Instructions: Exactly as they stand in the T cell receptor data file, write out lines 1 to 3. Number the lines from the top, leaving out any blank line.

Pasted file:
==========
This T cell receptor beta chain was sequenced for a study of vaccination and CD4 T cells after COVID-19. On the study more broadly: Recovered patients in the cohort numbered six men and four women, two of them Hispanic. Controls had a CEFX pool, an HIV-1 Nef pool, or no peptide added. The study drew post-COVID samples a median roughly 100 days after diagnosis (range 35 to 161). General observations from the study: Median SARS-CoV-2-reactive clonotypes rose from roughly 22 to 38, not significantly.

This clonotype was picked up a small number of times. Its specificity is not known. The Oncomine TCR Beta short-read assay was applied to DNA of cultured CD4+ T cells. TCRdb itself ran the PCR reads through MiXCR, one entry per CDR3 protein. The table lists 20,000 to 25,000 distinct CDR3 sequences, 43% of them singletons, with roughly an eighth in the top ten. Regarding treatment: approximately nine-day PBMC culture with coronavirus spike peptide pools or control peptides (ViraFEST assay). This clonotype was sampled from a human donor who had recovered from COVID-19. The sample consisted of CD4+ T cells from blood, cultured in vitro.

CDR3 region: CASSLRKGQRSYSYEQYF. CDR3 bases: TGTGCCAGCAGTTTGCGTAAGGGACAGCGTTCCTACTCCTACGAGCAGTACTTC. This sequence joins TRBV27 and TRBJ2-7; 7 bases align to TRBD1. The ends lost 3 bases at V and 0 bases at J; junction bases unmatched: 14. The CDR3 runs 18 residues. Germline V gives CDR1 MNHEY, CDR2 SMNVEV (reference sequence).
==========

This T cell receptor beta chain was sequenced for a study of vaccination and CD4 T cells after COVID-19. On the study more broadly: Recovered patients in the cohort numbered six men and four women, two of them Hispanic. Controls had a CEFX pool, an HIV-1 Nef pool, or no peptide added. The study drew post-COVID samples a median roughly 100 days after diagnosis (range 35 to 161). General observations from the study: Median SARS-CoV-2-reactive clonotypes rose from roughly 22 to 38, not significantly.

This clonotype was picked up a small number of times. Its specificity is not known. The Oncomine TCR Beta short-read assay was applied to DNA of cultured CD4+ T cells. TCRdb itself ran the PCR reads through MiXCR, one entry per CDR3 protein. The table lists 20,000 to 25,000 distinct CDR3 sequences, 43% of them singletons, with roughly an eighth in the top ten. Regarding treatment: approximately nine-day PBMC culture with coronavirus spike peptide pools or control peptides (ViraFEST assay). This clonotype was sampled from a human donor who had recovered from COVID-19. The sample consisted of CD4+ T cells from blood, cultured in vitro.

CDR3 region: CASSLRKGQRSYSYEQYF. CDR3 bases: TGTGCCAGCAGTTTGCGTAAGGGACAGCGTTCCTACTCCTACGAGCAGTACTTC. This sequence joins TRBV27 and TRBJ2-7; 7 bases align to TRBD1. The ends lost 3 bases at V and 0 bases at J; junction bases unmatched: 14. The CDR3 runs 18 residues. Germline V gives CDR1 MNHEY, CDR2 SMNVEV (reference sequence).